A Brief Guide to Mezzanine Floors

What is a mezzanine floor?

A mezzanine is a functional space between the main floors of a given building. The term itself derives from the Italian for ‘middle.’

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How are mezzanine floors typically used?

There are many excellent potential applications for mezzanine floors in a wide range of industrial and commercial operations.

Warehousing and distribution

In warehouses, mezzanine floors, when introduced can provide excellent additional storage space and allow for ergonomic solutions to storage needs. When dealing with distribution it can be difficult to predict capacity and storage needs, mezzanine floors allow for a great buffer zone for busier periods, such as Christmas or Black Friday.

Office space in manufacturing premises

Mezzanine floors can provide cheap, efficient and quiet spaces for offices in an industrial building without compromising on workable space in the premises.

Production

Mezzanine floors are often incorporated in production bases as businesses grow and need to overcome their space deficits without incurring the costs of big expansions or relocations.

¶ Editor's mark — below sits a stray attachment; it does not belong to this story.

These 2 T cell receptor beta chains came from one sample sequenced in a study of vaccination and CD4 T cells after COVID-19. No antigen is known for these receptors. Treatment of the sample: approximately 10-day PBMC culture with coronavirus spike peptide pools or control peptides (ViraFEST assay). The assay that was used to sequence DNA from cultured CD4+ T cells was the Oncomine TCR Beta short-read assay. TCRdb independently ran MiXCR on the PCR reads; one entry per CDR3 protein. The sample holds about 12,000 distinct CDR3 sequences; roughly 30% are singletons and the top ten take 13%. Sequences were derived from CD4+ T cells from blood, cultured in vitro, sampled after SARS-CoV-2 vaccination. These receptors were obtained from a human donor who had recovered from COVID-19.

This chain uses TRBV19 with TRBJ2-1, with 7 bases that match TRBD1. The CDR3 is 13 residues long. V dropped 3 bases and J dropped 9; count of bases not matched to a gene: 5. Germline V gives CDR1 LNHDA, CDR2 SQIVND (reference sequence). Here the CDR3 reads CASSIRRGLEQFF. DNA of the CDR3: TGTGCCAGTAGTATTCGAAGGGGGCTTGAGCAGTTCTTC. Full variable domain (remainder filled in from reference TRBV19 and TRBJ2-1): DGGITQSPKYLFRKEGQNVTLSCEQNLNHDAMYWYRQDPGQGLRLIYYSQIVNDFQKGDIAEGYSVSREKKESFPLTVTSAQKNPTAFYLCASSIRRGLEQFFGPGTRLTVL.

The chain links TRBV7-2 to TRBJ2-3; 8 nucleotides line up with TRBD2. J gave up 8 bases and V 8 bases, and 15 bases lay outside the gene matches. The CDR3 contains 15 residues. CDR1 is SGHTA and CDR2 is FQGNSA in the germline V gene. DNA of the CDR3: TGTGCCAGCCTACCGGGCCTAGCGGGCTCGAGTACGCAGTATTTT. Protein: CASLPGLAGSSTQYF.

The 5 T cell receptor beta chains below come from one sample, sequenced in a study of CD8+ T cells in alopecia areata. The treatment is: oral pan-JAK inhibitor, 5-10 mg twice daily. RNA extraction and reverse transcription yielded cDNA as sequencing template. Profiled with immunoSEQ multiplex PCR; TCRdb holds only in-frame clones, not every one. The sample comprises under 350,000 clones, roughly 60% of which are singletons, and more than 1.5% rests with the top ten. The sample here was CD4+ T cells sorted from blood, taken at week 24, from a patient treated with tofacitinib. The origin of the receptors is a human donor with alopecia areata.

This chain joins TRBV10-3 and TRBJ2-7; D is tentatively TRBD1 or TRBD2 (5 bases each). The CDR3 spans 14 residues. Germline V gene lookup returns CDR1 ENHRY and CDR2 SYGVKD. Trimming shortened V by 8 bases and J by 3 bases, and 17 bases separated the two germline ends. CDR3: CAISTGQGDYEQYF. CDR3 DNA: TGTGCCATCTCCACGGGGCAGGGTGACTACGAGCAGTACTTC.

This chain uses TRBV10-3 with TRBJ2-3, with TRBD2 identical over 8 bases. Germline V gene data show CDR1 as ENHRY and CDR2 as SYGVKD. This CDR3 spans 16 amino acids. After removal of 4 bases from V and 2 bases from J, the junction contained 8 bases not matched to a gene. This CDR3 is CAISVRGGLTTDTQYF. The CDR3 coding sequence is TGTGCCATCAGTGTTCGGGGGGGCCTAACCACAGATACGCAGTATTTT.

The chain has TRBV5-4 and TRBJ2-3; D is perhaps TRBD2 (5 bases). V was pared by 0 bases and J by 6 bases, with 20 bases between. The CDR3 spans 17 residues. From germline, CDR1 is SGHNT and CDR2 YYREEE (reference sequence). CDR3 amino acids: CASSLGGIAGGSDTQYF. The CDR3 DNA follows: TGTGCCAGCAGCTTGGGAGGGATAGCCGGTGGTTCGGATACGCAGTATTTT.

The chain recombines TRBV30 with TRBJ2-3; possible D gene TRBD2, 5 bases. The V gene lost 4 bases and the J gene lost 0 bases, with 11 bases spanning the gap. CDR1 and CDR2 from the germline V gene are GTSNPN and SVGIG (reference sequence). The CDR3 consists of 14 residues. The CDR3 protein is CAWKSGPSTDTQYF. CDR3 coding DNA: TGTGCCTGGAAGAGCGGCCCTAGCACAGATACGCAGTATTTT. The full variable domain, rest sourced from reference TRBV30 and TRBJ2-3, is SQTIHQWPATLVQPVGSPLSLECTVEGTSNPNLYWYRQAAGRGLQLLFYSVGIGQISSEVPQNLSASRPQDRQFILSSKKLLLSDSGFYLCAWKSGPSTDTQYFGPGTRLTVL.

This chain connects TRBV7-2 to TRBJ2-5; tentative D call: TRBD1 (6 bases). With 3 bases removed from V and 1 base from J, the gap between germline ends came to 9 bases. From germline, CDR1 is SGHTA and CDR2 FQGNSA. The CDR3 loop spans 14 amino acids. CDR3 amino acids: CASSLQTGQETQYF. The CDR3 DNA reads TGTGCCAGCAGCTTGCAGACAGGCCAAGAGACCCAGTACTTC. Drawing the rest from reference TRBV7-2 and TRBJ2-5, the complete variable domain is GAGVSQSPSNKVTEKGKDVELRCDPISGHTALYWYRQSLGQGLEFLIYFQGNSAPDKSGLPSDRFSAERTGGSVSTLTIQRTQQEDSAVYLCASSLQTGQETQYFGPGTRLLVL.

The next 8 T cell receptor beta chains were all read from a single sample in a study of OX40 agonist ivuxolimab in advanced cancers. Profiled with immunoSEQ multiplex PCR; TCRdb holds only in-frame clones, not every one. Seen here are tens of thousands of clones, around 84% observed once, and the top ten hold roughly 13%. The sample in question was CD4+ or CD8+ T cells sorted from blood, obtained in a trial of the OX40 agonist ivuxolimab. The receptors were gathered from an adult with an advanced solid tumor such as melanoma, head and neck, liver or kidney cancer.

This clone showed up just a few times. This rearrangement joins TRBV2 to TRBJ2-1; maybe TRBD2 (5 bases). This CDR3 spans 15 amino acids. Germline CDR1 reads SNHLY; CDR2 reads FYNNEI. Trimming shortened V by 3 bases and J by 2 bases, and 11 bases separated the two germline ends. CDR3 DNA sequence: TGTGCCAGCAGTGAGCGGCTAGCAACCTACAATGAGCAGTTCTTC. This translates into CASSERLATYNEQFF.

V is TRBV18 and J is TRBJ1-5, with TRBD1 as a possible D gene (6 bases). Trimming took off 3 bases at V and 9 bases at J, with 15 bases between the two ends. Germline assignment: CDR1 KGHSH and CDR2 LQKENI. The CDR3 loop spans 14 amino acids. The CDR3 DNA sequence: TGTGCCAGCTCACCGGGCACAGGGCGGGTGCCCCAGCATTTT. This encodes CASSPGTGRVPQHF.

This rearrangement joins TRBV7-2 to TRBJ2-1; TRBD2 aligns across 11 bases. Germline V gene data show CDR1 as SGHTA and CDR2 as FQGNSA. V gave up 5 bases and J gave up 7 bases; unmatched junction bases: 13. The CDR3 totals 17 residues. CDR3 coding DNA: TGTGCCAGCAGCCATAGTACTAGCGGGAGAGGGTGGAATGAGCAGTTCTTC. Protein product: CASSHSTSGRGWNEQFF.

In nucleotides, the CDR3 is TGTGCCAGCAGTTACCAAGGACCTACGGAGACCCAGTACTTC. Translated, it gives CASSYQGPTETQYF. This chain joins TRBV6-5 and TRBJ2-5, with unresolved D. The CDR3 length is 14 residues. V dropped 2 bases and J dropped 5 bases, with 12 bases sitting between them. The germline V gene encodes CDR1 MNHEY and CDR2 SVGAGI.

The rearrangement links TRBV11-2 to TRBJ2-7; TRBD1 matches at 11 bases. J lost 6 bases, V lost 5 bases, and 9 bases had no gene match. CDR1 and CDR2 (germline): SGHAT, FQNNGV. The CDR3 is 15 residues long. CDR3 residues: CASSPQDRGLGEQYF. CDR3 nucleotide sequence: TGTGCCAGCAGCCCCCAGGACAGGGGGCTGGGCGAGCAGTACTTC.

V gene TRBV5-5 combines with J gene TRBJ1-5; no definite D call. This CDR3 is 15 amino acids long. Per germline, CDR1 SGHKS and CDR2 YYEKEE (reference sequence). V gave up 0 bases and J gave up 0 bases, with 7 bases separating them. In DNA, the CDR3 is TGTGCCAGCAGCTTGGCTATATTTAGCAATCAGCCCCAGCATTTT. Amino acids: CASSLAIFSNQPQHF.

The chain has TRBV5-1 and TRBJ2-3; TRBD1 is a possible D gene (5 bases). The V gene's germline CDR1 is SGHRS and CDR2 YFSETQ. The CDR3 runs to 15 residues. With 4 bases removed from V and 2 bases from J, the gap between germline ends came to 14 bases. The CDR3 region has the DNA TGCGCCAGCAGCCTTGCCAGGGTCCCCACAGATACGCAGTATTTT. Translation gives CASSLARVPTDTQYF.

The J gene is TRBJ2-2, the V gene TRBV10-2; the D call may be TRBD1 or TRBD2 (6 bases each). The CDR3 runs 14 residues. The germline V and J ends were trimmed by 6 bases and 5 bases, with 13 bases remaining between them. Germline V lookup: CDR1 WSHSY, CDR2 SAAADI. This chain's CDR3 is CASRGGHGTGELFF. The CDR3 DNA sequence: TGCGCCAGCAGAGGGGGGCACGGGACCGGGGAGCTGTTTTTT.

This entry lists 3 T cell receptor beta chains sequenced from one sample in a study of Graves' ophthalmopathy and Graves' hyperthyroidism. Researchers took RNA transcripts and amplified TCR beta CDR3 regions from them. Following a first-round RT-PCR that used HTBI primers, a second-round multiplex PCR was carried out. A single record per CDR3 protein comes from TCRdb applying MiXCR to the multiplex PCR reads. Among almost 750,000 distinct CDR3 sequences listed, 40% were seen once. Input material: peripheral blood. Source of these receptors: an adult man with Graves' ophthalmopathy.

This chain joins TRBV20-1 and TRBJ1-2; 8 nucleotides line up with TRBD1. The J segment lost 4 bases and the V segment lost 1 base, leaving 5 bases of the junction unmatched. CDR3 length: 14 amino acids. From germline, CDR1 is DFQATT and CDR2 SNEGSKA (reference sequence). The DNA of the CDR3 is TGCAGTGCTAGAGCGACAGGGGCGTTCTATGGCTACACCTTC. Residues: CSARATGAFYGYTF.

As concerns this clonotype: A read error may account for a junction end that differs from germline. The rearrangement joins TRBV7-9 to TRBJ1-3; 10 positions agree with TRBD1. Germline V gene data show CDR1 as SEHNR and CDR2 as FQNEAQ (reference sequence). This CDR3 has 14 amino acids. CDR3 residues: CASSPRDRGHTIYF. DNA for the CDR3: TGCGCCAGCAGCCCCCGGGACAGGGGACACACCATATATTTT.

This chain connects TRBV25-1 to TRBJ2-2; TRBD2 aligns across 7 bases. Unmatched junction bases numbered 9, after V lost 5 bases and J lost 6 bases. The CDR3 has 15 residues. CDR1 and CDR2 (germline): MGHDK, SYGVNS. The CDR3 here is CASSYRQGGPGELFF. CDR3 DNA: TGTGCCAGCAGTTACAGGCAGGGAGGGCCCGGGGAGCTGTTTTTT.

Retail

In retail spaces, mezzanine floors are often introduced with the aim of increasing sales space or storage to maximise selling space elsewhere. In retail, mezzanine floors have to be subject to particularly vigorous fire ratings and the staircases and hand rails must be up to scratch for public use.

What questions should I ask before planning my mezzanine?

So that your mezzanine floor becomes a feature you can be proud of, that maximises its potential as a vital feature of your building it is essential that you ask the following questions in the planning stage:

  • Do I need planning permission?
  • Will my mezzanine floor be subject to business rates?
  • What height does the ceiling need to be?
  • What will the impact be for the other levels?
  • Does the mezzanine floor need to be fire rated?
  • How much weight will the floor need to support?
  • Do I need to get in touch with building control, or will this be managed by my installer?
  • Will the support columns interact negatively with the floor below?  You may need to rearrange things on the floor below to allow for the support columns or ensure the design allows for the existing ground floor plan.

Even if you need to go down the planning permission route and you need your mezzanine to be fire rated it is likely going to be a lot cheaper than other expansion options. A mezzanine floor is typically a gift horse you cannot afford to look in the mouth. If you need more space and your building allows for a mezzanine, then essentially you should explore it as a possibility ahead of all other options. The best thing you can do is to get in touch with a specialist designer & manufacturer and ask for a free site visit and quotation.

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